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Suella Braverman's last job as Home Secretary today before shock resignation over email breach

SUELLA Braverman was Home Secretary this morning as she watched as an Albanian woman, believed to be responsible for helping transport migrants illegally across the Channel, was arrested in a major operation.

Just hours later she resigned over a technical breach after sending an official document from her personal email account, a breach of ministerial rules.

Grant Schapps has been named as her replacement as Home Secretary.

Before the shock twist, Ms Braveman watched the suspect, aged 31, as she was arrested this morning (Weds 19 Oct) at an address in Banbury, Oxfordshire.

She was arrested on suspicion of facilitating illegal immigration and has been taken into custody for questioning.

Jacque Beer, National Crime Agency (NCA) Regional Head of Investigations, said: “This is a proactive investigation in response to intelligence that Albanian organised crime groups were acting as brokers, seeking to facilitate the illegal migration of Albanian nationals using established transportation networks.

“People smugglers only care about money, they don’t care about migrants’ safety or security.

“Channel crossings are utterly perilous which is why disrupting and dismantling criminal networks is a priority for the NCA and our partners.

“This is an international problem, with people smugglers also targeting other countries.

“These criminal groups are transnational, making international law enforcement collaboration essential. We are targeting offenders who impact the UK at each stage of the journey – from source, in transit, to the destination.”

Today’s strike comes as part of sustained NCA action against organised people smuggling, and was also attended by the NCA’s Director General, Graeme Biggar.

Mr Biggar, said: “Tackling organised people smuggling is a priority for the NCA, and this threat is indicative of the challenge posed by serious and organised crime more widely. It exploits the vulnerable, it works across continents and borders, and it can be arranged and controlled using the online technology available to everyone.

“The NCA is working tirelessly, in the UK and around the world, to protect the UK public from the criminals presenting the greatest risk.”

Ms Braverman, said: “Today’s operation sends a clear message that we are committed to bringing to justice the criminal gangs behind these deadly journeys across the Channel. The NCA is carrying out vital work with our international partners to tackle people smuggling networks who treat human lives as a commodity.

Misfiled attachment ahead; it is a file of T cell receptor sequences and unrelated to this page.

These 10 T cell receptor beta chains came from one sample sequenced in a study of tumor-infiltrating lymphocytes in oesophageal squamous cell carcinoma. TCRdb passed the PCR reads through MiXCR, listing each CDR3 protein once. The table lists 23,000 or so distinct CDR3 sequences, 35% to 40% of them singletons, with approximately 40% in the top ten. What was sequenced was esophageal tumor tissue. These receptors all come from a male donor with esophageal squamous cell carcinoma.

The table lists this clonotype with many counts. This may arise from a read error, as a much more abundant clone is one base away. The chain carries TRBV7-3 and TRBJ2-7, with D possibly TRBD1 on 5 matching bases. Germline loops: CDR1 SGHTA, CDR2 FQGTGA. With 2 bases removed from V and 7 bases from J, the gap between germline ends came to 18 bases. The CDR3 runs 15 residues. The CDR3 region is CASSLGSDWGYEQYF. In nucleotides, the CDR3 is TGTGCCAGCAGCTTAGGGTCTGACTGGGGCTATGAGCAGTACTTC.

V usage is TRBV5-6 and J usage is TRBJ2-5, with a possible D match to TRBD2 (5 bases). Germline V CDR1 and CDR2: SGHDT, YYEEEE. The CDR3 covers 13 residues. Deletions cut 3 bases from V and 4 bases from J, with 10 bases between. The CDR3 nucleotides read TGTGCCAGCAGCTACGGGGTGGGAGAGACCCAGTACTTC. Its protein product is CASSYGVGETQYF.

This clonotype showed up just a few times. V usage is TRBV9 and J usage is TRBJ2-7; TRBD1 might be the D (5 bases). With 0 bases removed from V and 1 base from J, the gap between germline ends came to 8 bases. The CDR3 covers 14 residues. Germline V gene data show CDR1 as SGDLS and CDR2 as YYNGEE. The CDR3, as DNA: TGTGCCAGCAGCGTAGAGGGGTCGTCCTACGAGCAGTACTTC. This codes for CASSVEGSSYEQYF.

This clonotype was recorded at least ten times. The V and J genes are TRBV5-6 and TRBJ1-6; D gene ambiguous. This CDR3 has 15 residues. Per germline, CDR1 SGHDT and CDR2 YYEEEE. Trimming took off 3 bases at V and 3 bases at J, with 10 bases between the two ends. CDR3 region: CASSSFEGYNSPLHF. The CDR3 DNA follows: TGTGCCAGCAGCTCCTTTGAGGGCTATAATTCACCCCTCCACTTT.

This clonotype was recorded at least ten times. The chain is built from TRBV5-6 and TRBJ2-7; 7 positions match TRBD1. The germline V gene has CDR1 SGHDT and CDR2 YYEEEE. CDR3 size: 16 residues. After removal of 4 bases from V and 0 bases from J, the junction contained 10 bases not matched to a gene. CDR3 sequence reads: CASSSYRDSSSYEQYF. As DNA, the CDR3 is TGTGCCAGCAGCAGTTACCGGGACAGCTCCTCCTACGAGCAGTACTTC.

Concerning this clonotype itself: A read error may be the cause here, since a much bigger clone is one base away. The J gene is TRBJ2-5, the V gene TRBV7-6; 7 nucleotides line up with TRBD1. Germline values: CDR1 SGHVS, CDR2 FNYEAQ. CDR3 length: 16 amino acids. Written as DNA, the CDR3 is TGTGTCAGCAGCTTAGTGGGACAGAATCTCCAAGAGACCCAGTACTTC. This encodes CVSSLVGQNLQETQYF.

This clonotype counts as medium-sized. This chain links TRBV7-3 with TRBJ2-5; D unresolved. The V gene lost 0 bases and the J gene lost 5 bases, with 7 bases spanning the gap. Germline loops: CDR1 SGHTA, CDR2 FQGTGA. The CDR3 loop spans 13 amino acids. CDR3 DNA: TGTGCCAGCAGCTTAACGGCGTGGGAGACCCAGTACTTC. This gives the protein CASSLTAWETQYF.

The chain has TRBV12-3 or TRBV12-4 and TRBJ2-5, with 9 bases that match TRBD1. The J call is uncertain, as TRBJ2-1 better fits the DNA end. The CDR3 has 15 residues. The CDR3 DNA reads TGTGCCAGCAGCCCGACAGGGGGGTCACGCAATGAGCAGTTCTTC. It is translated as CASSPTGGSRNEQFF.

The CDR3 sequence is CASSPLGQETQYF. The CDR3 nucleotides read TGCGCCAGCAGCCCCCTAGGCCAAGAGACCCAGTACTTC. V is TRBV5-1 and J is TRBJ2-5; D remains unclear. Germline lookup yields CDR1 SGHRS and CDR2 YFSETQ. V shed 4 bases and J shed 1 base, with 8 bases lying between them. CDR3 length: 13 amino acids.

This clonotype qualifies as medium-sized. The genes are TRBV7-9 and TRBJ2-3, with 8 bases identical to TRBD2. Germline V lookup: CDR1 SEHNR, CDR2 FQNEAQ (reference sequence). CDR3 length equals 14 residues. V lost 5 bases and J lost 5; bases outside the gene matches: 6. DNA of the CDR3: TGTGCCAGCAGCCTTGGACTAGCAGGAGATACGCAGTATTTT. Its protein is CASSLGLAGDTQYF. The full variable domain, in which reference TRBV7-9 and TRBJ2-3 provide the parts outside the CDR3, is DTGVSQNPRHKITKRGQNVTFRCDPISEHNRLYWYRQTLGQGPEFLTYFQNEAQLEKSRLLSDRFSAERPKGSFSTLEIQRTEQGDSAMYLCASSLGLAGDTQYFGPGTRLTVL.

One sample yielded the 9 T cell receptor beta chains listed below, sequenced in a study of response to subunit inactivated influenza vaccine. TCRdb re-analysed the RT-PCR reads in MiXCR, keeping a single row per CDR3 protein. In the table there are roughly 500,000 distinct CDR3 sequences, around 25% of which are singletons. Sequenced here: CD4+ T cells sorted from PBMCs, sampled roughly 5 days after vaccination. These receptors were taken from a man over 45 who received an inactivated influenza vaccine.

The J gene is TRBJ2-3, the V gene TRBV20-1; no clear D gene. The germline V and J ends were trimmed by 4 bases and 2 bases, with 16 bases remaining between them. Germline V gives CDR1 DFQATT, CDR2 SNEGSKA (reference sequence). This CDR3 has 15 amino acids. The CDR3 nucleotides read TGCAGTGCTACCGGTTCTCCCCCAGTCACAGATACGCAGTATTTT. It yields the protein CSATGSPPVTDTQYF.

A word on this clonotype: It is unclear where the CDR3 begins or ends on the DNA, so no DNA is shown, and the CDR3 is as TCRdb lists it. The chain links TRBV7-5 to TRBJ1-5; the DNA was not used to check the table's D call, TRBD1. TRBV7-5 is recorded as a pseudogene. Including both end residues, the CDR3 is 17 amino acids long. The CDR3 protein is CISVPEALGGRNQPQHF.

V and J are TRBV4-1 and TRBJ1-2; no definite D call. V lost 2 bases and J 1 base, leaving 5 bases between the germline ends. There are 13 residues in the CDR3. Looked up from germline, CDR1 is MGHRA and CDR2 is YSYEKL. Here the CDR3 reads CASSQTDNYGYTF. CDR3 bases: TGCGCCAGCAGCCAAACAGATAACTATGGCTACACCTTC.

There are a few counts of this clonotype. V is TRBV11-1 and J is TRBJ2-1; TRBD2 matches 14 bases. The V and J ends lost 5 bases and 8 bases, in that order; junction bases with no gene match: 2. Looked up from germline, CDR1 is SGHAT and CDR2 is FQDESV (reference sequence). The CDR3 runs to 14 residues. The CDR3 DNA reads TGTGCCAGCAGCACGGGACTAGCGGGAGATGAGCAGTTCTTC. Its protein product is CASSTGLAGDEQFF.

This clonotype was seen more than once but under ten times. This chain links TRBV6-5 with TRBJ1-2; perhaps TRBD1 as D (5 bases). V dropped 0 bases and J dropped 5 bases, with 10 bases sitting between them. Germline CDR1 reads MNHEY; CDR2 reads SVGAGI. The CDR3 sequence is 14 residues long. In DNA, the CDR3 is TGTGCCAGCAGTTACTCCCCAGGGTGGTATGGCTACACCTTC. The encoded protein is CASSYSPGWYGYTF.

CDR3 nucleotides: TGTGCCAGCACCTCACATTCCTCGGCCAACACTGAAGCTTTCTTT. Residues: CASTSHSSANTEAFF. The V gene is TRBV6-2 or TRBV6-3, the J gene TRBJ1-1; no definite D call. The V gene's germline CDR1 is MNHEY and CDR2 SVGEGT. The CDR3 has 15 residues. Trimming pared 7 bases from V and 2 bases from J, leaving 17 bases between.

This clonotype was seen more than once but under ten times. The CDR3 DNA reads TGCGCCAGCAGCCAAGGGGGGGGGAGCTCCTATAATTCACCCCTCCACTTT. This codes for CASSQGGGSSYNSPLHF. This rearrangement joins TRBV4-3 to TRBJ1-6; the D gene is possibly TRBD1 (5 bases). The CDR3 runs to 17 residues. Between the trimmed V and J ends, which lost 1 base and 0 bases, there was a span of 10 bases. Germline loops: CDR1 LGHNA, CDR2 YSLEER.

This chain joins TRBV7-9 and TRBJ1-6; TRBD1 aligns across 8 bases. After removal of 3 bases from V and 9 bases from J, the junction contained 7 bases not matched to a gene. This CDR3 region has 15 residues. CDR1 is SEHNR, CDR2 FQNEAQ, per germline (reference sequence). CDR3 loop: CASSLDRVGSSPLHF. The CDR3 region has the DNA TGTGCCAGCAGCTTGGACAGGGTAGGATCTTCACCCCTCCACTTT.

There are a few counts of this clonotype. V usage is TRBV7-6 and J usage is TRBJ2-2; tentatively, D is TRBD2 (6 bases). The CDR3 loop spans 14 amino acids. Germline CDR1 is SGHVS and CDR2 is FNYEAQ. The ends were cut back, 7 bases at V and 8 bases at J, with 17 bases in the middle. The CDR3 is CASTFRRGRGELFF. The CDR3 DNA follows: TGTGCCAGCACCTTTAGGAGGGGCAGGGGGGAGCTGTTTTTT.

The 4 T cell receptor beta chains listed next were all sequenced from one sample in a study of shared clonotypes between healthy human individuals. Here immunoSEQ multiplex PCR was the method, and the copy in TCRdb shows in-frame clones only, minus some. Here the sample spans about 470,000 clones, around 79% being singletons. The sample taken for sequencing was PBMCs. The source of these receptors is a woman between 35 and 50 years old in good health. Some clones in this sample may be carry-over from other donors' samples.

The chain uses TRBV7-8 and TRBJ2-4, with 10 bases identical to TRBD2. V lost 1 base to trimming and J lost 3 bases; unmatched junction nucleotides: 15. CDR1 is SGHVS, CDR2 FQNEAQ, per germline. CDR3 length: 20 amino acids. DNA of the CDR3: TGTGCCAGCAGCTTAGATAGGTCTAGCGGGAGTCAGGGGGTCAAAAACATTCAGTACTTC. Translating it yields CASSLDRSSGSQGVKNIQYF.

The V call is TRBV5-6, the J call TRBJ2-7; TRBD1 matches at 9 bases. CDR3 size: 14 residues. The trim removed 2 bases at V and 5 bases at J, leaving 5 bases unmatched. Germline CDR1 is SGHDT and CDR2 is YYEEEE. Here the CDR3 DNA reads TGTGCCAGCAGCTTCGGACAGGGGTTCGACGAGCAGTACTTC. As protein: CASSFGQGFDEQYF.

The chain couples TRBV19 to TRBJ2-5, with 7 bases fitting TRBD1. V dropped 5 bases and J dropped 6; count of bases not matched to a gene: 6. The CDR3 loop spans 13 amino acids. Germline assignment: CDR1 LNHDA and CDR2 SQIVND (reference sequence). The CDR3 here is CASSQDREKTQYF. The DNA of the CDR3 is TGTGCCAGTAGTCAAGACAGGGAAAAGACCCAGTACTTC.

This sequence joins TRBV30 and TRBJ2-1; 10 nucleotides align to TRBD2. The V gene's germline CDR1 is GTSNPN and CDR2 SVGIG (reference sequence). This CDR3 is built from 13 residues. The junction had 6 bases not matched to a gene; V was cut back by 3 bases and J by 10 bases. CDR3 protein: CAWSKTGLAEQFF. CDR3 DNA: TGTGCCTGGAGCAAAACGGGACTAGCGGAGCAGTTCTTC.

“We will use every tool at our disposal to go further and faster in disrupting their business model, deterring illegal migration and saving lives. We will leave no stone unturned to find new ways to curb this crisis and ensure those responsible feel the full force of the law.”

Two weeks ago an Albanian OCG involved in smuggling migrants to the UK via Spain was dismantled following a joint operation between the NCA and Spanish Guardia Civil.

Seven suspects were arrested after mainly Albanian migrants were moved through the northern cities of Bilbao and Santander into the UK using ferries and freight shipping routes to Portsmouth, Southampton and Liverpool.

Each migrant was believed to have paid between 3,000 and 15,000 Euros to be smuggled.

And on 7 October, the NCA arrested a 30-year-old man Albanian man in Surbiton, south west London, on suspicion of being involved in an Albanian OCG co-ordinating the movement of migrants from France to the UK on small boats.

The NCA alone has more than 60 ongoing investigations into networks or individuals in the top tier of organised immigration crime or human trafficking

Some of these sit right at the top of the NCA’s priority list.

Much of the criminality involved lies outside the UK, and over several years the NCA has built up its intelligence sharing effort with partners in France, Belgium and beyond.

This includes having NCA officers based in those countries, sharing intelligence and working side by side on joint investigations.


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